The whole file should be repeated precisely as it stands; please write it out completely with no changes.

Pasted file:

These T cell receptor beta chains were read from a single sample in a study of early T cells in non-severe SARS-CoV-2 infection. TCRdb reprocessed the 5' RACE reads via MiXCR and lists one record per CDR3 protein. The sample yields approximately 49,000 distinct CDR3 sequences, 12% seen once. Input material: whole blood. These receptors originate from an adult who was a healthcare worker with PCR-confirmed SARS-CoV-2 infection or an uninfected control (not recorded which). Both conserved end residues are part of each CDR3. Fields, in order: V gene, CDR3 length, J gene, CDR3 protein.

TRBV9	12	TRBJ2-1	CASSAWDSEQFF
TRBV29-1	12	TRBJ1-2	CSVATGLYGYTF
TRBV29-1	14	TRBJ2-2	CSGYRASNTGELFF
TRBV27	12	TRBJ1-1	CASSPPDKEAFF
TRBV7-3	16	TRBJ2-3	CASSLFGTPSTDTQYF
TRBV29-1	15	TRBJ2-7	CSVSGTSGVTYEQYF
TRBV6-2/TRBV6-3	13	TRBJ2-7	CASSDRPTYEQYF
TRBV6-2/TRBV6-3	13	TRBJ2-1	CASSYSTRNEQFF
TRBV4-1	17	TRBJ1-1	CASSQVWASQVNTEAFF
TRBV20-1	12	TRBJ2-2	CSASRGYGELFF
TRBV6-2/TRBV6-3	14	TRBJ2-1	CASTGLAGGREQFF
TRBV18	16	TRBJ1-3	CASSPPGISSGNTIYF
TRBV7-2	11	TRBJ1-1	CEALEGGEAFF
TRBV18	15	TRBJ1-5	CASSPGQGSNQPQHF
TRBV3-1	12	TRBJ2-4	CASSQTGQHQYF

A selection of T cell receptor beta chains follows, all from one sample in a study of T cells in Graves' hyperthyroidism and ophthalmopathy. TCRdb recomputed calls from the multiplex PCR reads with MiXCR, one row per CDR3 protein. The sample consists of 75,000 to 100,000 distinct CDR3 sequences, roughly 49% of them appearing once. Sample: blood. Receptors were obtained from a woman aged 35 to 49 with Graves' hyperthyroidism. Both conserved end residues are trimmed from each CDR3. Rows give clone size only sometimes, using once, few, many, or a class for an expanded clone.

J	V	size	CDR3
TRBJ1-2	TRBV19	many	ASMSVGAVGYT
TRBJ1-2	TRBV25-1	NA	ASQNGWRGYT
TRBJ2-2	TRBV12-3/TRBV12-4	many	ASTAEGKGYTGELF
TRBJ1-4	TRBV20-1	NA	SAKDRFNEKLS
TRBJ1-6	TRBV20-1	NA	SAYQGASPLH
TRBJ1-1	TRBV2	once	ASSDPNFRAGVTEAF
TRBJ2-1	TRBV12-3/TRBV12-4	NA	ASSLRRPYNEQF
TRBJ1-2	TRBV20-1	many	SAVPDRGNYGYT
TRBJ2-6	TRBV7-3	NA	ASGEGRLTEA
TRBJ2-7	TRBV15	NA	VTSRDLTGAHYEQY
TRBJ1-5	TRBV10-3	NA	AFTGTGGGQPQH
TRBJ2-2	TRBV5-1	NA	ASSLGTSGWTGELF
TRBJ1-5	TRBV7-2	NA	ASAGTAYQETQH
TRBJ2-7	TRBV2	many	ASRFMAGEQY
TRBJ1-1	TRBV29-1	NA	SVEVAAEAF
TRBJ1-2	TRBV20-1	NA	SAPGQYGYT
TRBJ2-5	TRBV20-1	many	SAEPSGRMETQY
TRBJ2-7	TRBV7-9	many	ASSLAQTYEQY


These T cell receptor beta chains were read from a single sample in a study of early T cells in non-severe SARS-CoV-2 infection. TCRdb reprocessed the 5' RACE reads via MiXCR and lists one record per CDR3 protein. The sample yields approximately 49,000 distinct CDR3 sequences, 12% seen once. Input material: whole blood. These receptors originate from an adult who was a healthcare worker with PCR-confirmed SARS-CoV-2 infection or an uninfected control (not recorded which). Both conserved end residues are part of each CDR3. Fields, in order: V gene, CDR3 length, J gene, CDR3 protein.

TRBV9	12	TRBJ2-1	CASSAWDSEQFF
TRBV29-1	12	TRBJ1-2	CSVATGLYGYTF
TRBV29-1	14	TRBJ2-2	CSGYRASNTGELFF
TRBV27	12	TRBJ1-1	CASSPPDKEAFF
TRBV7-3	16	TRBJ2-3	CASSLFGTPSTDTQYF
TRBV29-1	15	TRBJ2-7	CSVSGTSGVTYEQYF
TRBV6-2/TRBV6-3	13	TRBJ2-7	CASSDRPTYEQYF
TRBV6-2/TRBV6-3	13	TRBJ2-1	CASSYSTRNEQFF
TRBV4-1	17	TRBJ1-1	CASSQVWASQVNTEAFF
TRBV20-1	12	TRBJ2-2	CSASRGYGELFF
TRBV6-2/TRBV6-3	14	TRBJ2-1	CASTGLAGGREQFF
TRBV18	16	TRBJ1-3	CASSPPGISSGNTIYF
TRBV7-2	11	TRBJ1-1	CEALEGGEAFF
TRBV18	15	TRBJ1-5	CASSPGQGSNQPQHF
TRBV3-1	12	TRBJ2-4	CASSQTGQHQYF

A selection of T cell receptor beta chains follows, all from one sample in a study of T cells in Graves' hyperthyroidism and ophthalmopathy. TCRdb recomputed calls from the multiplex PCR reads with MiXCR, one row per CDR3 protein. The sample consists of 75,000 to 100,000 distinct CDR3 sequences, roughly 49% of them appearing once. Sample: blood. Receptors were obtained from a woman aged 35 to 49 with Graves' hyperthyroidism. Both conserved end residues are trimmed from each CDR3. Rows give clone size only sometimes, using once, few, many, or a class for an expanded clone.

J	V	size	CDR3
TRBJ1-2	TRBV19	many	ASMSVGAVGYT
TRBJ1-2	TRBV25-1	NA	ASQNGWRGYT
TRBJ2-2	TRBV12-3/TRBV12-4	many	ASTAEGKGYTGELF
TRBJ1-4	TRBV20-1	NA	SAKDRFNEKLS
TRBJ1-6	TRBV20-1	NA	SAYQGASPLH
TRBJ1-1	TRBV2	once	ASSDPNFRAGVTEAF
TRBJ2-1	TRBV12-3/TRBV12-4	NA	ASSLRRPYNEQF
TRBJ1-2	TRBV20-1	many	SAVPDRGNYGYT
TRBJ2-6	TRBV7-3	NA	ASGEGRLTEA
TRBJ2-7	TRBV15	NA	VTSRDLTGAHYEQY
TRBJ1-5	TRBV10-3	NA	AFTGTGGGQPQH
TRBJ2-2	TRBV5-1	NA	ASSLGTSGWTGELF
TRBJ1-5	TRBV7-2	NA	ASAGTAYQETQH
TRBJ2-7	TRBV2	many	ASRFMAGEQY
TRBJ1-1	TRBV29-1	NA	SVEVAAEAF
TRBJ1-2	TRBV20-1	NA	SAPGQYGYT
TRBJ2-5	TRBV20-1	many	SAEPSGRMETQY
TRBJ2-7	TRBV7-9	many	ASSLAQTYEQY